In their last three games, the Suns have 41 offensive rebounds and at least 13 in all three contests. That only happened twice last year across a three game stretch.

The Suns currently have six players averaging at least one offensive rebound per game. Three of them are the centers — Deandre Ayton, Jock Landale and Bismack Biyombo — but there’s also Mikal Bridges (1.8), Torrey Craig (1.6) and Johnson (1.0).

While again reiterating it’s less than two weeks in before we soak too much of these statistics in, those would be career highs for all three.

Bridges, in particular, has always had a knack for getting to 50/50 balls and knows how to use his long arms to come down with ’em.

Craig, however, is a guy where it is one of his defining skills. He’s one of the best at it in the league with his position, and granting him more freedom there is a big plus while his rotation role remains in place.

“It unleashes Torrey,” Williams said. “It allows for him to use his athleticism. Last night he was rebounding and scoring. He has a nose for it.”

Williams said it’s a “weird process” because, to go back to the basic concept, the number one thought is stressing about the negative effects on their transition defense. But Williams noted how they’re noticing that it’s actually making it more difficult for other teams to run since they have to be concerned with boxing out.

“So far we like the trend, we like the physicality that we’re bringing to the table, and we like the fact that if you can go into a game thinking you’re going to get five to seven more possessions, you’ll take that,” Williams said.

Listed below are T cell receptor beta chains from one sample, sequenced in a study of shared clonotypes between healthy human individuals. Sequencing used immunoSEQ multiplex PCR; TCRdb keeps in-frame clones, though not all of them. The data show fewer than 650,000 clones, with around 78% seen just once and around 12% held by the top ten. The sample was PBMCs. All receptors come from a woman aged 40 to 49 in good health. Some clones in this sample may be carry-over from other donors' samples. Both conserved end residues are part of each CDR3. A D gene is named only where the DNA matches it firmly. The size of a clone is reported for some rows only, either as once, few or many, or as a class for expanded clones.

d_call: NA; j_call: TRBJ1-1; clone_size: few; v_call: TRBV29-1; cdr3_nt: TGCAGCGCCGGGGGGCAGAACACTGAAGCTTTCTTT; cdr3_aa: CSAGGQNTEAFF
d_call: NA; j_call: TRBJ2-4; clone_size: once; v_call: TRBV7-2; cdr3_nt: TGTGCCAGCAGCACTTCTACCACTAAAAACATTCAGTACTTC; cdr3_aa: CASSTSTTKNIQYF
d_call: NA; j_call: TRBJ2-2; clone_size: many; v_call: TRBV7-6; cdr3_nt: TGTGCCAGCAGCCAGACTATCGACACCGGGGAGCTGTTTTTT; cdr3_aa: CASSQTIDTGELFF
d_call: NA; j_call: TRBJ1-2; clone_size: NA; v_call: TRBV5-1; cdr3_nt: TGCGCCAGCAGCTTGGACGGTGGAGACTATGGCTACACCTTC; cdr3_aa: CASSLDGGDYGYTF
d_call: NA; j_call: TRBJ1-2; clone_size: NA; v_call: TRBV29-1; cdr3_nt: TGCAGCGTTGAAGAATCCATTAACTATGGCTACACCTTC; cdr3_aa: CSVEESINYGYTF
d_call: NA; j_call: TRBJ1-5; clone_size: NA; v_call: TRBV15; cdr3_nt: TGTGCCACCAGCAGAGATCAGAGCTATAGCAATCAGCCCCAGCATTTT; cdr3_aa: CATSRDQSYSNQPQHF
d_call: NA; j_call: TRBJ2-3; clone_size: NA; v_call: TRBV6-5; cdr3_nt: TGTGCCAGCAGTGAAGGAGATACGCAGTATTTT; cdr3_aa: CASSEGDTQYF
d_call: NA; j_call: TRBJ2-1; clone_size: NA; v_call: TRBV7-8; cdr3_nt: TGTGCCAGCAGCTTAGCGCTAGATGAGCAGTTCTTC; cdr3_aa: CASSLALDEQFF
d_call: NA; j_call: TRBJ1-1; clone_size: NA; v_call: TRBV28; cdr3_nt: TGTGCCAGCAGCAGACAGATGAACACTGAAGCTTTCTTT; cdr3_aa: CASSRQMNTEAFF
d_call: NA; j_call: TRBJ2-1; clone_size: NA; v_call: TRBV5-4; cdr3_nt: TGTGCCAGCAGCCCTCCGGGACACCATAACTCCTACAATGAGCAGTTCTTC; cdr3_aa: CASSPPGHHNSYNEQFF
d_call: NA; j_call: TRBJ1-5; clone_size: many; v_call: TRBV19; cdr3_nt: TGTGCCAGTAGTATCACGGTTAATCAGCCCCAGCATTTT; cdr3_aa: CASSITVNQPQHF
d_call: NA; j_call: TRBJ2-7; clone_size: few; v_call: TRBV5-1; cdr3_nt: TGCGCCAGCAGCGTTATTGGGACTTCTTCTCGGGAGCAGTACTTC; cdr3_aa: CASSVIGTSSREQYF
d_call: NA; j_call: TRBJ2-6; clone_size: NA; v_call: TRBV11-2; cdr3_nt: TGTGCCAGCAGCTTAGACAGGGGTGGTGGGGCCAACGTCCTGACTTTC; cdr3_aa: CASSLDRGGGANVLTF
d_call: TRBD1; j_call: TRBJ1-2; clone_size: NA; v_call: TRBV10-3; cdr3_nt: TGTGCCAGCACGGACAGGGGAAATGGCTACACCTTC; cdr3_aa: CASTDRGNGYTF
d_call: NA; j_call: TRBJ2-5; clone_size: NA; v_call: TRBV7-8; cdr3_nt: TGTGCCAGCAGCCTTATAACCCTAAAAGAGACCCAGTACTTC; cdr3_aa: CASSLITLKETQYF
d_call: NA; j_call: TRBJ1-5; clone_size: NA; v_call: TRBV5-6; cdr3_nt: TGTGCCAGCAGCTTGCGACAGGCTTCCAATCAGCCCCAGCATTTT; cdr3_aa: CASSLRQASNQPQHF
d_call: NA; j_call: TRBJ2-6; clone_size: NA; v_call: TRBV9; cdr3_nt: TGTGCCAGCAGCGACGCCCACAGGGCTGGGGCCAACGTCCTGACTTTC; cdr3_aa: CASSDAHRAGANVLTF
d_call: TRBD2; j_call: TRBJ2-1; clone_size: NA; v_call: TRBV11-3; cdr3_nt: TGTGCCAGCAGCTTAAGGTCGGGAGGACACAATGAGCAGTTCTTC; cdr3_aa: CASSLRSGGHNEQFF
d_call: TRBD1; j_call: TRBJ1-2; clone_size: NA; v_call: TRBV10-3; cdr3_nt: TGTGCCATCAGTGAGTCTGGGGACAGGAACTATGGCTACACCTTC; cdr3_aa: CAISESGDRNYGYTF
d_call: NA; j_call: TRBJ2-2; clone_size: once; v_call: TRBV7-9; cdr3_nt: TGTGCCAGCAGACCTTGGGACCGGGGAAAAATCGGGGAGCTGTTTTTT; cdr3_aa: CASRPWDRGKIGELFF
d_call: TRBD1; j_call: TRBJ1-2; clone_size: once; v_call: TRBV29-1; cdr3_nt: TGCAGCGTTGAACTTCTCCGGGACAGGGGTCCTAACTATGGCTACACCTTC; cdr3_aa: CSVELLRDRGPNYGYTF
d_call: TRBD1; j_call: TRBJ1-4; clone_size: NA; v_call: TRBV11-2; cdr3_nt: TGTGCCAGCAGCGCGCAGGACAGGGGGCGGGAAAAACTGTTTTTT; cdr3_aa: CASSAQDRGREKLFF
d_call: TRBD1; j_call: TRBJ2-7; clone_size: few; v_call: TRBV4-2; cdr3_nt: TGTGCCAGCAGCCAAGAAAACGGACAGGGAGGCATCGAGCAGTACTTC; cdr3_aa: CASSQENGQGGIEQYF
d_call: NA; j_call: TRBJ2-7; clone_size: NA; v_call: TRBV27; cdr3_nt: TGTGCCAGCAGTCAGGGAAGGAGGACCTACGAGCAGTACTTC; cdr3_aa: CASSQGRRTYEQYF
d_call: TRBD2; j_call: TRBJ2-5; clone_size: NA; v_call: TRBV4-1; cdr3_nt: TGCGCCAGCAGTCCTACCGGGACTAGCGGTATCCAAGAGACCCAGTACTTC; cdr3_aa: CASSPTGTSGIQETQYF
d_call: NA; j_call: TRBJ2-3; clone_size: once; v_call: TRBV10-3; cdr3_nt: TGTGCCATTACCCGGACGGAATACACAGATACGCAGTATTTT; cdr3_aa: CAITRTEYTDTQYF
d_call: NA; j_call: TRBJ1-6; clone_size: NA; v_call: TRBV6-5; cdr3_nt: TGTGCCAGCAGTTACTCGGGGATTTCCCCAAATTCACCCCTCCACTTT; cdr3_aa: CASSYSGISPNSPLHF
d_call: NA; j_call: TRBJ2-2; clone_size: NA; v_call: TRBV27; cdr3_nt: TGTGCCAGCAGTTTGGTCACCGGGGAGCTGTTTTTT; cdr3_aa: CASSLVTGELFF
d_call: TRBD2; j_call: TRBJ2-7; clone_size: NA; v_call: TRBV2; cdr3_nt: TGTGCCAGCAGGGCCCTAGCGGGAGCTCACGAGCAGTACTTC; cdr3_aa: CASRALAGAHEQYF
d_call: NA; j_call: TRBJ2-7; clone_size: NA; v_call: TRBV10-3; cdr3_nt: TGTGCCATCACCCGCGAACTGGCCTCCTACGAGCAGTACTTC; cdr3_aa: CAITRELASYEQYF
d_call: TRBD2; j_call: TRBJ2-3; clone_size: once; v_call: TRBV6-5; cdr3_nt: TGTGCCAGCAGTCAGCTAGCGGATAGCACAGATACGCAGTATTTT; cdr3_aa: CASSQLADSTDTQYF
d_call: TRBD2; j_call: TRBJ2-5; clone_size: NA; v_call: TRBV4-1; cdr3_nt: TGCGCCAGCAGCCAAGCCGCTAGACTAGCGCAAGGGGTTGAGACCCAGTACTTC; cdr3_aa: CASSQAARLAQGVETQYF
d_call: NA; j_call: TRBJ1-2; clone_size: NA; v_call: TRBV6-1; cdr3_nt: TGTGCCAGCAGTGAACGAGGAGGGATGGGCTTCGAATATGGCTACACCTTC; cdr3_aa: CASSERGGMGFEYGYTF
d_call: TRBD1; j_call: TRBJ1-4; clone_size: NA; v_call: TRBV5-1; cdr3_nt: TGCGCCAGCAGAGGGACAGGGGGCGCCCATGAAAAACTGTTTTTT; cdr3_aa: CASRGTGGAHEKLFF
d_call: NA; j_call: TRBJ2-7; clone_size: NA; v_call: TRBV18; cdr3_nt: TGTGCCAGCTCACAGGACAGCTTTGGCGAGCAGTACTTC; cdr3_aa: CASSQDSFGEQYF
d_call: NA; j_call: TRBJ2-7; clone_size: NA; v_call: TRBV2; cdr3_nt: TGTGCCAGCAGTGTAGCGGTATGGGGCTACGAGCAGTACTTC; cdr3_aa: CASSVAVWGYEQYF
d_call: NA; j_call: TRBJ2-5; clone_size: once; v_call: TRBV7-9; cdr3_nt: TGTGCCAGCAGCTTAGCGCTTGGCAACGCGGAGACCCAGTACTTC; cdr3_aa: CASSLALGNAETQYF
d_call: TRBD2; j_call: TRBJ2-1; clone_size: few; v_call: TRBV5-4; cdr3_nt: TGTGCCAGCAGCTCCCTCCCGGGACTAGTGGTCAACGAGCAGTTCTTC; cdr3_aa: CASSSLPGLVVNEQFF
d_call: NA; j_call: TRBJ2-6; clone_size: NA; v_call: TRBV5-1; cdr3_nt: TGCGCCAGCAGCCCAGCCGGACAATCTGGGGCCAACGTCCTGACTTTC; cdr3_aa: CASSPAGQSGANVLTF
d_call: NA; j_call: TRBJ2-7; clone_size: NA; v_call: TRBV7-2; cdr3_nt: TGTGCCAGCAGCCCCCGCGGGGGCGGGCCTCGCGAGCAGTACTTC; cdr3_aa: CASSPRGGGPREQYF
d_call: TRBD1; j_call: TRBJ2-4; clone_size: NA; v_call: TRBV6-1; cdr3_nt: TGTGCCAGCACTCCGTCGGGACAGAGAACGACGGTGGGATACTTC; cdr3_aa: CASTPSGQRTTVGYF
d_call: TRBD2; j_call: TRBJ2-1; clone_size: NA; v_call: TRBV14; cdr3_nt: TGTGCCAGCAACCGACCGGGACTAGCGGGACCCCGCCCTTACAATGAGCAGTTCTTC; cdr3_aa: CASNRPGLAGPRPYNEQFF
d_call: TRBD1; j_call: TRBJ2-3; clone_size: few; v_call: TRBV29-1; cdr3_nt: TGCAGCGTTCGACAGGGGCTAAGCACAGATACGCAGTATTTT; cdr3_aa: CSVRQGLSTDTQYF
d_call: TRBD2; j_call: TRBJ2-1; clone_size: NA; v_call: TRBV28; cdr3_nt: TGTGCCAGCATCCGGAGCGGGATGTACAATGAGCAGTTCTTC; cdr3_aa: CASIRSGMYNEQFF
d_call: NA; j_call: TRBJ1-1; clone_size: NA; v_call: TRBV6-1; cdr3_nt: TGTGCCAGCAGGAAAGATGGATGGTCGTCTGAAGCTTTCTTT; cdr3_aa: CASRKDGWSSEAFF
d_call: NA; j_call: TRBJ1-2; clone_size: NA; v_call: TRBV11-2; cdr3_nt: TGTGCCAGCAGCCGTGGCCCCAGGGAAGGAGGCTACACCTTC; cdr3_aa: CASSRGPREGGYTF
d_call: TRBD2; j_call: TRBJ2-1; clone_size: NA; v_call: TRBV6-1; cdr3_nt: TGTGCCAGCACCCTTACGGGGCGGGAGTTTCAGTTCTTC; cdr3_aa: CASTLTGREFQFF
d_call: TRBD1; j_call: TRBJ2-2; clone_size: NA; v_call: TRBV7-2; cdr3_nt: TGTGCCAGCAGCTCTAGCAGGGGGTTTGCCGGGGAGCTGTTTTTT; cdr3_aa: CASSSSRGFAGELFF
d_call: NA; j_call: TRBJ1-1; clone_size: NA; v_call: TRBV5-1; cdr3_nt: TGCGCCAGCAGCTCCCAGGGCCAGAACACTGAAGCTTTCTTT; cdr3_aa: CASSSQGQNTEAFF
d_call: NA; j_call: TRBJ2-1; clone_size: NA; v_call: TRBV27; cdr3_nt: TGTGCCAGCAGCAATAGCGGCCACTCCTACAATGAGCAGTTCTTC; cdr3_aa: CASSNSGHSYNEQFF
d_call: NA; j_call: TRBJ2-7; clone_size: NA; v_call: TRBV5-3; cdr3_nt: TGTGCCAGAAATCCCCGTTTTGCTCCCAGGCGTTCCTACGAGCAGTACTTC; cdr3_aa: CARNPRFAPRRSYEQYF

The origin of this goes back to the year Williams and Young spent together on the Philadelphia 76ers coaching staff, where they had a list of “go guys” and “get back guys.”

Johnson provided his thought process as someone who can be a go guy.

“The hardest thing about crashing the boards is if you’re on the outside maybe waiting for a 3 — to run into the paint takes up energy, to fight for it takes up energy, then you have to sprint back even harder,” he said Saturday. “The defense takes up energy. That’s probably the trickiest thing about it. Other than that, it’s just reads, seeing where the ball goes.”

Johnson pointed out it’s just about making that split-second decision of if the opportunity is there. That’s something he said Craig is terrific at, picking up on when his man isn’t in front of him and taking advantage of the extra space you saw earlier.

“I’m an aggressive offensive rebounder, so whenever I see a shot go up, I just play off the front foot,” Craig said postgame Friday. “Been a habit of mine throughout my career.”

It’s one small part of the box score to keep an eye on, a margin of the game (within the game) that could benefit the Suns this season.

So has Young been touting his victory to Williams, with his persistence paying off?

“No because he’s smaller than me,” Williams joked. “Just take the win and keep it moving.”